taxmap/pubs/p550-029.htm#en_us_publink100051338

Free tax services.(p73)


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To find out what services are available, get Publication 910, IRS Guide to Free Tax Services. It contains lists of free tax information sources, including publications, services, and free tax education and assistance programs. It also has an index of over 100 TeleTax topics (recorded tax information) you can listen to on your telephone.
Accessible versions of IRS published products are available on request in a variety of alternative formats for people with disabilities.
taxmap/pubs/p550-029.htm#en_us_publink100051339

Free help with your return.(p73)


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Free help in preparing your return is available nationwide from IRS-trained volunteers. The Volunteer Income Tax Assistance (VITA) program is designed to help low-income taxpayers and the Tax Counseling for the Elderly (TCE) program is designed to assist taxpayers age 60 and older with their tax returns. Many VITA sites offer free electronic filing and all volunteers will let you know about credits and deductions you may be entitled to claim. To find the nearest Vita or TCE site, call 1-800-829-1040.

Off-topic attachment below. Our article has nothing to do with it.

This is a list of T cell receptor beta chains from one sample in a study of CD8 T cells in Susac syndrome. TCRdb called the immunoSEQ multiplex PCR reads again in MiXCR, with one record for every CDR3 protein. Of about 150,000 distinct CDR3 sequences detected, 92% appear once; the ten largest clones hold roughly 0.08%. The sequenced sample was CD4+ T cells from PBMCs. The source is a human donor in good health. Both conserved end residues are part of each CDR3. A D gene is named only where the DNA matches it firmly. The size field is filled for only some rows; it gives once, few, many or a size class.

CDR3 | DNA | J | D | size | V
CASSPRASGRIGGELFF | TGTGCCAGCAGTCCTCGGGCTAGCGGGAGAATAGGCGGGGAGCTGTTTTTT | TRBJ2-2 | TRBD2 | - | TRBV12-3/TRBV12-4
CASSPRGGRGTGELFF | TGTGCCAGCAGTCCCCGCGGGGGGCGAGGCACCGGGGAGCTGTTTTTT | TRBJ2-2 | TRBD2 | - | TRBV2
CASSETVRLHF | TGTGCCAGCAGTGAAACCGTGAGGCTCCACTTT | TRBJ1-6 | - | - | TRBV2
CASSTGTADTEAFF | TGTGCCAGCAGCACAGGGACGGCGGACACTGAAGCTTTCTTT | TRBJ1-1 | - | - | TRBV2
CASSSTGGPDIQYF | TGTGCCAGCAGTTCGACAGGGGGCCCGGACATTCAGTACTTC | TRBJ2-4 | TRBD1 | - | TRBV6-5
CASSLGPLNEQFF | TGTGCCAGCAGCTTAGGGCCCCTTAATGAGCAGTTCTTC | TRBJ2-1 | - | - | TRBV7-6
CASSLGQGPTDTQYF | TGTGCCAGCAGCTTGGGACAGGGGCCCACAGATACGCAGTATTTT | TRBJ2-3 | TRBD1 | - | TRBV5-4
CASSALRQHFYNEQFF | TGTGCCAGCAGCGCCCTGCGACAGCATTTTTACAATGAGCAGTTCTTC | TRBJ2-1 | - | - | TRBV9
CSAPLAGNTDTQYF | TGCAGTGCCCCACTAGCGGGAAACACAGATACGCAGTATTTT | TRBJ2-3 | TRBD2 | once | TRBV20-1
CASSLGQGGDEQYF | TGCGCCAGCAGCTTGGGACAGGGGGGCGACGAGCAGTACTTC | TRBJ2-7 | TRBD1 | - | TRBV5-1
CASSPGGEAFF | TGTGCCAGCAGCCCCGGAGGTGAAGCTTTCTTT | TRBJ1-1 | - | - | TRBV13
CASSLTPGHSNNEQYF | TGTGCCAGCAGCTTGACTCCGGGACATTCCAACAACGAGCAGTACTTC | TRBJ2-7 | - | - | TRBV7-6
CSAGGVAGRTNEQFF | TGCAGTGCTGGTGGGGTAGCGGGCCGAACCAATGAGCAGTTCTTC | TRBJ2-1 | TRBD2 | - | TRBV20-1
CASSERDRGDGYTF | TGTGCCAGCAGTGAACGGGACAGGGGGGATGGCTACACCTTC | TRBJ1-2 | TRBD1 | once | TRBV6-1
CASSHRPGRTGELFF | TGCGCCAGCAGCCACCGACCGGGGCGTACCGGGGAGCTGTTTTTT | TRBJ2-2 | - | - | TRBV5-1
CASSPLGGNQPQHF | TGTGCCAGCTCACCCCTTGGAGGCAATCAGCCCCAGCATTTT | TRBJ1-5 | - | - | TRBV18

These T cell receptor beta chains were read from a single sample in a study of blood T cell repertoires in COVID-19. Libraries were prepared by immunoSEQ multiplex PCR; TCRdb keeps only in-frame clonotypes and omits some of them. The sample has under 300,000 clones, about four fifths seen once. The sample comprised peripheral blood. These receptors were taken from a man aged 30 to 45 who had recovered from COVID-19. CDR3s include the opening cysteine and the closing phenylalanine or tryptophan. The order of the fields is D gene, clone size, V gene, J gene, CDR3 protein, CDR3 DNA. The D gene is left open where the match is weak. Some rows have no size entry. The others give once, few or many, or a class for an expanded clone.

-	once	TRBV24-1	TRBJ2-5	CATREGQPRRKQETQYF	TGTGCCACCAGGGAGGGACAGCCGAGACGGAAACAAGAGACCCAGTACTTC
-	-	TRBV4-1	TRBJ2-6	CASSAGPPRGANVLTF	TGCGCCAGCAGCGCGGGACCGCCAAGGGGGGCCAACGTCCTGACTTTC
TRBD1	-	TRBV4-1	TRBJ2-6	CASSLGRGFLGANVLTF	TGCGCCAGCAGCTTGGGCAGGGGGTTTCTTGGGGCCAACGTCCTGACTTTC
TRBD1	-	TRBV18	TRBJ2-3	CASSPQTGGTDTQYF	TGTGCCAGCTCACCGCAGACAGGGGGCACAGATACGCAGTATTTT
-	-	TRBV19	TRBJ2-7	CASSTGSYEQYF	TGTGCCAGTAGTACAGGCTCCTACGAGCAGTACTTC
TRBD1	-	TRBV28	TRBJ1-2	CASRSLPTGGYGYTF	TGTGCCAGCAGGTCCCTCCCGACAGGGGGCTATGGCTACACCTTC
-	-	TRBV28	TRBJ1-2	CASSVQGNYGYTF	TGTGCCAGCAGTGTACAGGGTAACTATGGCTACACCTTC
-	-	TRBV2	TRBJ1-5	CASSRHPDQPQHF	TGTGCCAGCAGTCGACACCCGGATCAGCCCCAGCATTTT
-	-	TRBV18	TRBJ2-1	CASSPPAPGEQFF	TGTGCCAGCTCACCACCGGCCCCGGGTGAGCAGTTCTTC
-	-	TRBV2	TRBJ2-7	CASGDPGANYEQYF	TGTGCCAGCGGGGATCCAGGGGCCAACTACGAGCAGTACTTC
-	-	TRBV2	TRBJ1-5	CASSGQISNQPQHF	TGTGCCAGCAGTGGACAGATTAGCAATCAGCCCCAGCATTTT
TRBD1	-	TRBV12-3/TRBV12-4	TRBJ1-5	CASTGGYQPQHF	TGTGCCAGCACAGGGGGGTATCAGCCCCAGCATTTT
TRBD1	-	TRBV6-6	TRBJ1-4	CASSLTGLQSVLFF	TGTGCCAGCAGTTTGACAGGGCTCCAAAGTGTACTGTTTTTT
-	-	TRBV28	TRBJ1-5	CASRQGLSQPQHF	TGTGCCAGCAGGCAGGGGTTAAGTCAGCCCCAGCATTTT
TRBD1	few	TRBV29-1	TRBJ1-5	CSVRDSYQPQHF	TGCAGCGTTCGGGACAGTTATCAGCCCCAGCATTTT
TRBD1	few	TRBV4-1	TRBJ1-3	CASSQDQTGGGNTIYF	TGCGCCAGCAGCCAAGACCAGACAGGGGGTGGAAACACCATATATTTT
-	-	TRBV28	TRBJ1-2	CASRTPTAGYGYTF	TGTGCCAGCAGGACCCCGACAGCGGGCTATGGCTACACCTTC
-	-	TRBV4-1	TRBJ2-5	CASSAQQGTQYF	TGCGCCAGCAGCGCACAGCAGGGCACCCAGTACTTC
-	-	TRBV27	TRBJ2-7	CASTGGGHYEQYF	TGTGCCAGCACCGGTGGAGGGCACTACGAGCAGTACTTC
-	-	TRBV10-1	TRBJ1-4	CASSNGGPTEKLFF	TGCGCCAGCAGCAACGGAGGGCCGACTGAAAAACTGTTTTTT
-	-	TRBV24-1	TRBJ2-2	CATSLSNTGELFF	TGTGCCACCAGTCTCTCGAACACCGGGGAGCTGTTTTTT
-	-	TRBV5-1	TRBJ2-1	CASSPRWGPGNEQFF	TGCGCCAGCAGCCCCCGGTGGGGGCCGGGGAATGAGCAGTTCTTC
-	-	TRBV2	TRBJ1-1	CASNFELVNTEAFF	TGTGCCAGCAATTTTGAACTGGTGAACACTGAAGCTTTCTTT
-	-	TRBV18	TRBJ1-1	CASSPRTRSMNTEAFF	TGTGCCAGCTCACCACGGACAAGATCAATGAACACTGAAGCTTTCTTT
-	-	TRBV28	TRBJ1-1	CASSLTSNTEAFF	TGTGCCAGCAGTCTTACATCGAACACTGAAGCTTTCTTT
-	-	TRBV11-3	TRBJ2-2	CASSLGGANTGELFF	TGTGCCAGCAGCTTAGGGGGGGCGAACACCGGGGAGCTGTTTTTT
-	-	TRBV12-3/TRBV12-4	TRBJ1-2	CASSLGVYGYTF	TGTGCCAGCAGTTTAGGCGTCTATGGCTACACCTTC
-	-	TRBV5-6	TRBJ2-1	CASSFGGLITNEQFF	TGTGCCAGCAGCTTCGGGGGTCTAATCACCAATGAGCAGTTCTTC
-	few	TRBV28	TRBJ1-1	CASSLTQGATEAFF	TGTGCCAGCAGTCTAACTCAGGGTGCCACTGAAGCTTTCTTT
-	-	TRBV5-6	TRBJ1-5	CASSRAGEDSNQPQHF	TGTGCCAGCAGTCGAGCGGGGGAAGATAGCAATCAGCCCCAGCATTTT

As part of the TCE program, AARP offers the Tax-Aide counseling program. To find the nearest AARP Tax-Aide site, call 1-888-227-7669 or visit AARP's website at 
www.aarp.org/money/taxaide.
For more information on these programs, go to www.irs.gov and enter keyword "VITA" in the upper right-hand corner.
EIC
Internet. You can access the IRS website at www.irs.gov 24 hours a day, 7 days a week to:
  • E-file your return. Find out about commercial tax preparation and e-file services available free to eligible taxpayers.
  • Check the status of your 2008 refund. Go to www.irs.gov and click on Where's My Refund. Wait at least 72 hours after the IRS acknowledges receipt of your e-filed return, or 3 to 4 weeks after mailing a paper return. If you filed Form 8379 with your return, wait 14 weeks (11 weeks if you filed electronically). Have your 2008 tax return available so you can provide your social security number, your filing status, and the exact whole dollar amount of your refund.